Every year, my classroom undergoes a transformation during the last few weeks of school. Students come to class smiling, their shoulders held high with pride. It’s all because of their final assignment: conducting oral histories on the theme of immigration and migration.
Aaron, Ignacio, Amber, Zoyla, and Jesus--students I’ve struggled to motivate all year long--join the ranks of the enthused. They tote typed transcripts of interviews they’ve done with members of their families and communities: mothers, grandfathers, classmates, neighbors, teachers, and cousins. They take an active part in class discussions about why people leave their homes in other countries or regions of the United States. And when it comes time to write down the stories of the people they’ve interviewed, their pursed lips are testament to their aspirations for perfection.
The stories my students document are rich with painful partings, oppression, hard work, joy, and, above all, hope--elements that make for heart-wrenching reading. Their final written projects are moving, but it’s discovering the stories that has the greatest effect on the students. My heart pounds when a wide-eyed student bursts into my classroom before school to tell me that her grandmother moved from Louisiana with three children and only $30. And I am speechless as I flip through a comic book that Martin Navarrete has written about his father’s emigration from Mexico. The drawings are vivid and the story so well told that I know he must have been working on the book late into the night.
My dad was born in Mexico. My dad moved from many places to many other places. A town called La Martha was the last one. This is the story of why and how he made it all the way to Los Angeles.
One day my father saw his mother crying. She had lost her job and had no money. My grandfather was getting worried and thought they wouldn’t make it. He left his family.
Now there were problems. My dad had to get money so he thought of work. Part of the plan was to leave school at sixth grade.
The stories bring history to life. Colonization, westward expansion, the civil rights movement, once intangible chapters in a textbook, suddenly become very real to students, and their pens dance at the opportunity to document them.
The stories range from horrifying to humorous. Claudia matter-of-factly describes her mother’s passage over the border under the hood of a blue pickup. Steven’s humorous narrative of his elderly Vietnamese neighbor’s first encounter with a soda machine captures the light-hearted tone of their interview. The subjects’ reasons for moving to Los Angeles are diverse. Shandana’s parents left their native Pakistan after seeing a tantalizing picture of wall-to-wall carpeting in the United States. Miguel’s family, on the other hand, departed El Salvador when civil war ripped apart his community. Some students retell stories they’ve heard around the dinner table for years. Others talk to family members for the first time about agonizing decisions made half a lifetime ago.
My father’s first job was to clean shoes. There was really no money. Then he got a job as a box boy. Still there was no money. No matter where he worked there was no money.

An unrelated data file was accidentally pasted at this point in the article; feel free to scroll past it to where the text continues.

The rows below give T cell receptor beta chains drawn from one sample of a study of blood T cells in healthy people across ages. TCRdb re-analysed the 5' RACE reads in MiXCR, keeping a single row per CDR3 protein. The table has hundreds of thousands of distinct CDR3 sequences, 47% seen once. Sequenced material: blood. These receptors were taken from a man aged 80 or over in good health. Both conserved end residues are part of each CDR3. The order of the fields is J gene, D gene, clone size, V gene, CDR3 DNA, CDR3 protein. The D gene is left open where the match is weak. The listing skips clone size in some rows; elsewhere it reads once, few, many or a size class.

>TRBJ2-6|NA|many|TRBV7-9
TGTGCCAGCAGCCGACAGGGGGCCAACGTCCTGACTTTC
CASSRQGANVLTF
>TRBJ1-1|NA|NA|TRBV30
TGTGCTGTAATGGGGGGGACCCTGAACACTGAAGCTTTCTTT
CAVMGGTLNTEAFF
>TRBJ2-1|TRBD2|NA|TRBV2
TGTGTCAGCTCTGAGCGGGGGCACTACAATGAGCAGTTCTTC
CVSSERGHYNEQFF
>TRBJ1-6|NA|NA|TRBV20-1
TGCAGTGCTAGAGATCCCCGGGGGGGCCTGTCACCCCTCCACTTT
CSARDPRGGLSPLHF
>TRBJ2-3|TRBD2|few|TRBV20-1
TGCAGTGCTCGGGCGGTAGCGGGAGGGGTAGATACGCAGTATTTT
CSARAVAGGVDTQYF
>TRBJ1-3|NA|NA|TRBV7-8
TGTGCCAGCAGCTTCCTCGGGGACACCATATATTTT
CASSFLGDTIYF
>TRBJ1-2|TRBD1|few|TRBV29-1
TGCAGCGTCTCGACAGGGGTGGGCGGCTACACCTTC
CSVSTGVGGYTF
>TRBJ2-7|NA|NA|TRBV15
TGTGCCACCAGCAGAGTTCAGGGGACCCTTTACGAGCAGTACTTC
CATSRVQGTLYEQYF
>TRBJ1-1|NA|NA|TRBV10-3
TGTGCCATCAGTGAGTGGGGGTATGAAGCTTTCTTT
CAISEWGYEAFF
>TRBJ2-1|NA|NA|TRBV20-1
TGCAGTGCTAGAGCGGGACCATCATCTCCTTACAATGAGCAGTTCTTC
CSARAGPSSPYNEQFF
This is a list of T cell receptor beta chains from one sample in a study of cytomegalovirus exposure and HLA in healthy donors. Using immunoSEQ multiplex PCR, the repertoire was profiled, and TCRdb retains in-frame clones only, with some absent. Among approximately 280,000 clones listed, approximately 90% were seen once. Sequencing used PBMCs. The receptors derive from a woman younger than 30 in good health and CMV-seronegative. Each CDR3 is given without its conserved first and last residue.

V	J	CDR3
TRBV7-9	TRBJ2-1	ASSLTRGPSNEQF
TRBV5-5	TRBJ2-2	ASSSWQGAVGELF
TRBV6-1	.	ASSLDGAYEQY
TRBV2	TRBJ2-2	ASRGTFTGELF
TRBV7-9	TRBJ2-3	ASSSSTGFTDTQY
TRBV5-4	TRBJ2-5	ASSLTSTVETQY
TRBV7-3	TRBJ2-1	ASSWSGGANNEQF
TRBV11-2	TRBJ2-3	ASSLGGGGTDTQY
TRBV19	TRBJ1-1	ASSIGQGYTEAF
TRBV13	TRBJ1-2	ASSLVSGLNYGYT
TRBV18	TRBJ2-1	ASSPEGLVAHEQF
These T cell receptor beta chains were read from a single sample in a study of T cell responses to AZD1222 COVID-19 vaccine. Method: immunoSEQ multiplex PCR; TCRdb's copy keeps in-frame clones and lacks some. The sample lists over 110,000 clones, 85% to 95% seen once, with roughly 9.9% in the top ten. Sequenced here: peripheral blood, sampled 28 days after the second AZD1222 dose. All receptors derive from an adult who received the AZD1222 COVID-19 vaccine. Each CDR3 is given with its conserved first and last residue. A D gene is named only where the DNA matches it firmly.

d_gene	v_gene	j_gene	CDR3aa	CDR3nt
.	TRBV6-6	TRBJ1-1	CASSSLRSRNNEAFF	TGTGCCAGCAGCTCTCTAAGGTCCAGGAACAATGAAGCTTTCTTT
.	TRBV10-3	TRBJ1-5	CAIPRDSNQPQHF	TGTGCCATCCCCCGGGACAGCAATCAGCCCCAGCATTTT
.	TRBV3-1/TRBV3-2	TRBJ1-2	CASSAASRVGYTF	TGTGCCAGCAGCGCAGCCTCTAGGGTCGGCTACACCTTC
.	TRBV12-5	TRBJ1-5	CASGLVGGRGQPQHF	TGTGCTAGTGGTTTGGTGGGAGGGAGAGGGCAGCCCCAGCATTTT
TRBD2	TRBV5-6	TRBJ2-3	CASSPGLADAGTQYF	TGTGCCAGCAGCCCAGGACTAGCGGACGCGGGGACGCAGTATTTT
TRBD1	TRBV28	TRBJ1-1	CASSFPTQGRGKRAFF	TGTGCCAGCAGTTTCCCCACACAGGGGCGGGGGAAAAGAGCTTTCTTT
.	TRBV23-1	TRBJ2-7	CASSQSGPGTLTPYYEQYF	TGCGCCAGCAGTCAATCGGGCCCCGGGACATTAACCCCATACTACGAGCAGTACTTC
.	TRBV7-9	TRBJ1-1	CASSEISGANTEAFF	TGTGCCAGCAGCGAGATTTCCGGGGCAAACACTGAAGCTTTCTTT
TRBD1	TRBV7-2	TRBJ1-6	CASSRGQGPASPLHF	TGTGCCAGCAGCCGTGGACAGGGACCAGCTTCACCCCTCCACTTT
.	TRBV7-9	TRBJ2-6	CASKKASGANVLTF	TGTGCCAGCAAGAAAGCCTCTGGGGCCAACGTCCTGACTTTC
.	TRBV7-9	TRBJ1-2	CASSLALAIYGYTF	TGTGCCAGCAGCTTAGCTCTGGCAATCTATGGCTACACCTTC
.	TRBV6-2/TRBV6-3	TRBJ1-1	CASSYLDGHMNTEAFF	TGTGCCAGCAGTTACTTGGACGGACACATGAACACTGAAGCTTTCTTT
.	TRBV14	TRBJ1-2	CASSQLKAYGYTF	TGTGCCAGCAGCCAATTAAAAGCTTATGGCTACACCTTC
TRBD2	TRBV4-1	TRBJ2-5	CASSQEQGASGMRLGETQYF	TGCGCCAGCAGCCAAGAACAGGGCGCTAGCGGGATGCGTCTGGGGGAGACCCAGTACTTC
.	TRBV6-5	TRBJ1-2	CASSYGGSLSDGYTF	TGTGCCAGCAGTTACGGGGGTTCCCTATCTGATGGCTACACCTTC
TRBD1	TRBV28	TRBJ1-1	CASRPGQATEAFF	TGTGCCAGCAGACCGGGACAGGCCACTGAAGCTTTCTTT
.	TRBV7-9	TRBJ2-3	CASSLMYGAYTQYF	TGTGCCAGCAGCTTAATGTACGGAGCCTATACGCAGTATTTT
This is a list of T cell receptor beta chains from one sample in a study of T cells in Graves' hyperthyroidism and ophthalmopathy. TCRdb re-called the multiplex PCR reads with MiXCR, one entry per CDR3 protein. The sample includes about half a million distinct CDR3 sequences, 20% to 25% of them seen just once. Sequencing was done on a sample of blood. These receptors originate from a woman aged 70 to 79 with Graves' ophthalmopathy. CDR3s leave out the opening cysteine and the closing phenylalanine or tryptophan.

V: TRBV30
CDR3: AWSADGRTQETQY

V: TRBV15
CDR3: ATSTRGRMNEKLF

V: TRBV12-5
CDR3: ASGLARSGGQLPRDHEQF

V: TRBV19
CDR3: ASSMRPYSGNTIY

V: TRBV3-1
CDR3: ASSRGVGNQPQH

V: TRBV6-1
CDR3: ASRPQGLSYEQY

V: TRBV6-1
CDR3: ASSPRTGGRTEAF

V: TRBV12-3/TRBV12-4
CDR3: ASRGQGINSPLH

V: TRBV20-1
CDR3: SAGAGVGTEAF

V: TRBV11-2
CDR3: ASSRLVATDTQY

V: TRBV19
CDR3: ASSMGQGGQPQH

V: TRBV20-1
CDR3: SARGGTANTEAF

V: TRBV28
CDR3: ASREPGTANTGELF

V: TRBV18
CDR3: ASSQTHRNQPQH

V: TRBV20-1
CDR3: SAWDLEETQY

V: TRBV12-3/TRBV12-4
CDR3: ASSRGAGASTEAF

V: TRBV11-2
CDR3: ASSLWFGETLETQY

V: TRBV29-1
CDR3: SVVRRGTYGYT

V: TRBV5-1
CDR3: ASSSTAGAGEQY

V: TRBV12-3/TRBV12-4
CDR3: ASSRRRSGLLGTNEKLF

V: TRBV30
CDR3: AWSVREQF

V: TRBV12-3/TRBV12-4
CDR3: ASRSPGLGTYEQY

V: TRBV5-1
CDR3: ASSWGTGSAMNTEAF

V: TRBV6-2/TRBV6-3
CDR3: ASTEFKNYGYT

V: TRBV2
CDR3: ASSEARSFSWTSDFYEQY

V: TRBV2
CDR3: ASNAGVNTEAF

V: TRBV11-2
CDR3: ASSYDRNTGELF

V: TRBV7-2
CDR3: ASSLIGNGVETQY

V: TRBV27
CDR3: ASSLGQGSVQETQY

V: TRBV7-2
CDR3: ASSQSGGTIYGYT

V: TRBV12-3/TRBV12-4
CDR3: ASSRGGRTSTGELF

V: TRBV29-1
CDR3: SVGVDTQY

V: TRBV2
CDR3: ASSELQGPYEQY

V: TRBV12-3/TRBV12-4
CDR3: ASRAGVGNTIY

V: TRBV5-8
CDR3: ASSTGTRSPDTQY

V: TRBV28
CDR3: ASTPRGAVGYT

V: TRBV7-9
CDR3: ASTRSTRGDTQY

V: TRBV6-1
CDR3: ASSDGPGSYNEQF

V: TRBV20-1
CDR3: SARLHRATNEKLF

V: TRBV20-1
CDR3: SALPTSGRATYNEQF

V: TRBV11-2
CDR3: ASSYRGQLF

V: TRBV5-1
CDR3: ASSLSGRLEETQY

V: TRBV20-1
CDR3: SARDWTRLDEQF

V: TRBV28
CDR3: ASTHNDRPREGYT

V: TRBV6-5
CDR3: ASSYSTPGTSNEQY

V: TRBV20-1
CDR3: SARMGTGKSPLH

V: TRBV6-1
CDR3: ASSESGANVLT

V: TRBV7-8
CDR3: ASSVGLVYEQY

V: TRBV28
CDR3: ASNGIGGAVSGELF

Finally my father thought of leaving La Martha for Los Angeles. He told his family about it. And with that he said goodbye and left.
As minority teenagers, my students are well aware that many Los Angeles residents feel nothing but fear and hostility toward them. To a large extent, they internalize this hostility and learn to question their families, their cultures, and themselves. Many feel that they already have three strikes against them: They are teenagers, live in the ‘hood, and are black or Latino in a country built around white privilege.
Yet a remarkable thing happens when students are given the opportunity to tell their family histories. Self-respect takes root, and many begin to see in themselves the hopes of their parents and the dreams of their grandparents. Shame turns to pride with remarkable speed. I see that despite their hard exteriors, many are still young and impressionable.
“My grandfather picked strawberries for 10 hours a day,’' one student brags. “My mom got her degree at night and is now a police officer,’' another says. A black student tells me that her aunt is from Japan; after interviewing her, the student says, she is able to see immigrant students in class with more understanding. Those who don’t have an obvious ear-bending story to tell ask their parents more questions, digging for the golden nuggets in their family histories.
My dad had a long journey towards the United States. He was almost there. My father went to Tijuana, but he didn’t know where he was. My dad had no idea what to do next. He heard people talking about coming to Los Angeles. He thought he would join them.
My dad jumped borders. He climbed mountains and crossed deserts. Then the Migra caught them. But my dad escaped and left for L.A.
As the end of the school year draws to a close, I read these vivid stories and share them with my friends and colleagues. They have a way of rejuvenating me, too. All of the struggles and hopes expressed in these very personal essays are history--a history not found in any book or newspaper.
They hold a simple humanity that can teach us much.
Years later, my dad still writes faithfully to his mother in Mexico:
Now I have a new job and will have to move to a new city called Inglewood. Me and my family are going to visit you soon. I will send money. The boys say they love you.
Martin (My dad!)
A version of this article appeared in the October 01, 1995 edition of Teacher as Living History